WASHINGTON — Ahead of his criminal trial for contempt of Congress, Stephen K. Bannon, an ally of former President Donald J. Trump who was involved in his plans to void the 2020 election, told the committee of the Chamber charged with investigating the attack on the Capitol which he is now prepared to testify, according to two letters obtained by The New York Times.
His decision is a remarkable about-face for Mr. Bannon who, until Saturday, had been among the most stubborn and provocative of the committee’s potential witnesses. He had promised to turn the criminal case against him into a “hellish offence” for the Ministry of Justice.
But with the possibility of two years in prison and hefty fines looming, Mr. Bannon was allowed to testify by Mr. Trump, his lawyer told the committee in a letter late Saturday.
The former president had previously asked Mr. Bannon and other associates not to cooperate with the panel, claiming that executive privilege – the president’s power to withhold certain inside information from the executive, in particular confidential communications concerning him or his main collaborators – obliged them to keep silent. . But in recent days, as several witnesses have come forward to offer the House panel damning testimony about his conduct, Mr. Trump has grown frustrated that one of his fiercest defenders has yet to appear before the committee. , said people close to him.
“Mr. Bannon is prepared to, and indeed prefers, to testify at your open court hearing,” wrote Robert J. Costello, Mr. Bannon’s attorney, to Rep. Bennie Thompson, a Mississippi Democrat and chairman of the committee.
Key revelations from the January 6 hearings
Mr. Costello said Mr. Bannon’s decision to comply with the committee’s subpoena came after he was allowed to testify by Mr. Trump. He provided the panel with a letter that Mr. Trump sent to Mr. Bannon on Saturday that waived any claim of executive privilege over that testimony.
The committee and the Justice Department have long maintained that Mr. Trump has no valid claim of executive privilege over Mr. Bannon’s testimony, in part because Mr. Bannon left the White House in 2017 and was a mere citizen when he was involved in Mr. Trump’s efforts to retain power after the 2020 election.
“When you first received the subpoena to testify and provide documents, I claimed executive privilege,” Mr. Trump wrote in his letter to Mr. Bannon on Saturday. “However, I have seen how unfairly you and others have been treated, having to spend large sums of money on legal fees and all the trauma you have to go through for the love of your country and out of respect for the president’s office.”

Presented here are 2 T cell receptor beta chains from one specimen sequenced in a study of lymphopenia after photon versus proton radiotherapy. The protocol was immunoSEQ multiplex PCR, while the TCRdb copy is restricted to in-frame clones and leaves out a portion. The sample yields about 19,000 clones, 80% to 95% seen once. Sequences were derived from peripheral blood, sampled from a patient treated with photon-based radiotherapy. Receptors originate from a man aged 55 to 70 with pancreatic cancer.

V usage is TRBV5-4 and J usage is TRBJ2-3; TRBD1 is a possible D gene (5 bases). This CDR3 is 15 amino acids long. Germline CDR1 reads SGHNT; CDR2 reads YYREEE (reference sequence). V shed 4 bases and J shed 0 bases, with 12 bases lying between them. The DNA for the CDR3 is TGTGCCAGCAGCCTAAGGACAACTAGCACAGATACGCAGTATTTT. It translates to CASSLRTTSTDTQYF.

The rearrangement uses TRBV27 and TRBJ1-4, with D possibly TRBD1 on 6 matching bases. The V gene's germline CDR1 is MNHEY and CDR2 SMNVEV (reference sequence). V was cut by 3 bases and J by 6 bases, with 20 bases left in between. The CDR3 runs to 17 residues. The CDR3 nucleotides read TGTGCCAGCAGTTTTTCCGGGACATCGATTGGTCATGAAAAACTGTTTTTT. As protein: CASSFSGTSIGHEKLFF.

“Therefore,” he continued, “if you come to an agreement on a time and place for your testimony, I will waive executive privilege for you, which allows you to come in and testify honestly and fairly. , as requested by the deselect committee of political thugs and hacks.
Mr Bannon’s trial on two counts of criminal contempt of Congress is scheduled for July 18. Each count carries a sentence of up to one year in prison and a fine of $100,000.
It remains to be seen how Mr Bannon’s new posture will affect the criminal proceedings and how open he will be. He might refuse to talk about certain topics, invoking his Fifth Amendment right against self-incrimination, as other witnesses have done. But the committee has repeatedly said it must hear from Mr Bannon and receive the documents he has requested about plans to cancel the 2020 election.
“We got the letter around midnight from his attorney saying he would testify, and we wanted him to testify,” Rep. Zoe Lofgren, a California Democrat and committee member, told CNN on Sunday. “So the committee, of course, hasn’t had a chance to discuss it yet, but I expect we will hear from him. And there are a lot of questions we have for him.
If Mr. Bannon did eventually show up for an interview, he would give his testimony behind closed doors like hundreds of other witnesses have done, Ms. Lofgren said. The committee carefully choreographed its public hearings to make a streamlined presentation of its case, and tried to avoid public sparring sessions with witnesses.
For months, Mr. Bannon was perhaps the most pompous and outspoken potential witness the committee had called to testify. He refused to hand over a single document or sit down for a minute of testimony. For his intransigence, the House voted in October to hold Mr. Bannon in criminal contempt of Congress.
But the panel insisted that Mr. Bannon, the former chief strategist and adviser to Mr. Trump, could help investigators better understand the January 6, 2021 attack, which was intended to prevent certification of victory of President Biden.
On his January 5, 2021 radio show, Mr Bannon promised that “all hell is going to break loose tomorrow”, a statement which shows he “had some foreknowledge of the extreme events that would occur the next day”, the committee said. in a report.
Investigators also pointed to a conversation Mr. Bannon had with Mr. Trump on Dec. 30, 2020, in which he urged him to focus his efforts on Jan. 6, the day Congress was due to officially count the votes. elections to confirm Mr. Biden’s victory. Mr Bannon was also present at a meeting at the Willard Hotel in Washington the day before the violence, when plans were discussed to try to overturn the election results the next day.
Mr. Bannon’s criminal case is only the latest against him.
Federal prosecutors indicted and arrested him last year in Manhattan on charges related to money raised to promote construction of the border wall long sought after by Mr. Trump. But before facing trial, he was preemptively pardoned by Mr Trump hours before the former president left office.
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